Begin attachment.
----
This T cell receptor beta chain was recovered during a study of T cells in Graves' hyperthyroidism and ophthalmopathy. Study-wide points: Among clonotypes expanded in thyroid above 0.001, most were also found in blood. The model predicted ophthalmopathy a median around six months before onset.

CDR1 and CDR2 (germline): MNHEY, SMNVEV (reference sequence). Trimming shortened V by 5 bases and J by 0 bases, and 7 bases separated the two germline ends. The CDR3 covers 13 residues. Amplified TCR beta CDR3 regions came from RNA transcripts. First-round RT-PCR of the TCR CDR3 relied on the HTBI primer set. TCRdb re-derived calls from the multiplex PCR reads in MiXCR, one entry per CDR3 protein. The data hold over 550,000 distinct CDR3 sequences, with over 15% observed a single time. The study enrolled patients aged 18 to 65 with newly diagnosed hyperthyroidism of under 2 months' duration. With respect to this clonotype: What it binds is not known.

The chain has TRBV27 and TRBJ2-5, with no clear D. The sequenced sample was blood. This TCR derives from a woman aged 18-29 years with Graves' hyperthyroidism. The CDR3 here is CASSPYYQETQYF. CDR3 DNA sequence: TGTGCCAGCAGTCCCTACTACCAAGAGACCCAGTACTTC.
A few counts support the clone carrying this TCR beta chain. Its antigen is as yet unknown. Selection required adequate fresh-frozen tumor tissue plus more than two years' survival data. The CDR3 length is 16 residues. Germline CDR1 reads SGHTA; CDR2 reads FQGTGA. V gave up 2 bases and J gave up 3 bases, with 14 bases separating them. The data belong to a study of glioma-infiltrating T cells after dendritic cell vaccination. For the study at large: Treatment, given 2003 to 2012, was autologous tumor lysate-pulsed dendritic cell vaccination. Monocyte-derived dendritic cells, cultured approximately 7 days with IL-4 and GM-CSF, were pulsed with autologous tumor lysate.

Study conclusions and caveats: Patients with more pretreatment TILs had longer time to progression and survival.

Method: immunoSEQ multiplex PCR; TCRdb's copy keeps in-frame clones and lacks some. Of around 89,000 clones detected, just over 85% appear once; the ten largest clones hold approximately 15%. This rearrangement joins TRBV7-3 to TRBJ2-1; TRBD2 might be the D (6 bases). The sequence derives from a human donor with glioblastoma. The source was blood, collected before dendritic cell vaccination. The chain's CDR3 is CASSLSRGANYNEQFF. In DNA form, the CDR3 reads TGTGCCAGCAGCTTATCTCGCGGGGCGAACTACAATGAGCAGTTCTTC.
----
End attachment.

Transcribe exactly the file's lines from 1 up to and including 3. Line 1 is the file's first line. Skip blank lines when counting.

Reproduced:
This T cell receptor beta chain was recovered during a study of T cells in Graves' hyperthyroidism and ophthalmopathy. Study-wide points: Among clonotypes expanded in thyroid above 0.001, most were also found in blood. The model predicted ophthalmopathy a median around six months before onset.

CDR1 and CDR2 (germline): MNHEY, SMNVEV (reference sequence). Trimming shortened V by 5 bases and J by 0 bases, and 7 bases separated the two germline ends. The CDR3 covers 13 residues. Amplified TCR beta CDR3 regions came from RNA transcripts. First-round RT-PCR of the TCR CDR3 relied on the HTBI primer set. TCRdb re-derived calls from the multiplex PCR reads in MiXCR, one entry per CDR3 protein. The data hold over 550,000 distinct CDR3 sequences, with over 15% observed a single time. The study enrolled patients aged 18 to 65 with newly diagnosed hyperthyroidism of under 2 months' duration. With respect to this clonotype: What it binds is not known.

The chain has TRBV27 and TRBJ2-5, with no clear D. The sequenced sample was blood. This TCR derives from a woman aged 18-29 years with Graves' hyperthyroidism. The CDR3 here is CASSPYYQETQYF. CDR3 DNA sequence: TGTGCCAGCAGTCCCTACTACCAAGAGACCCAGTACTTC.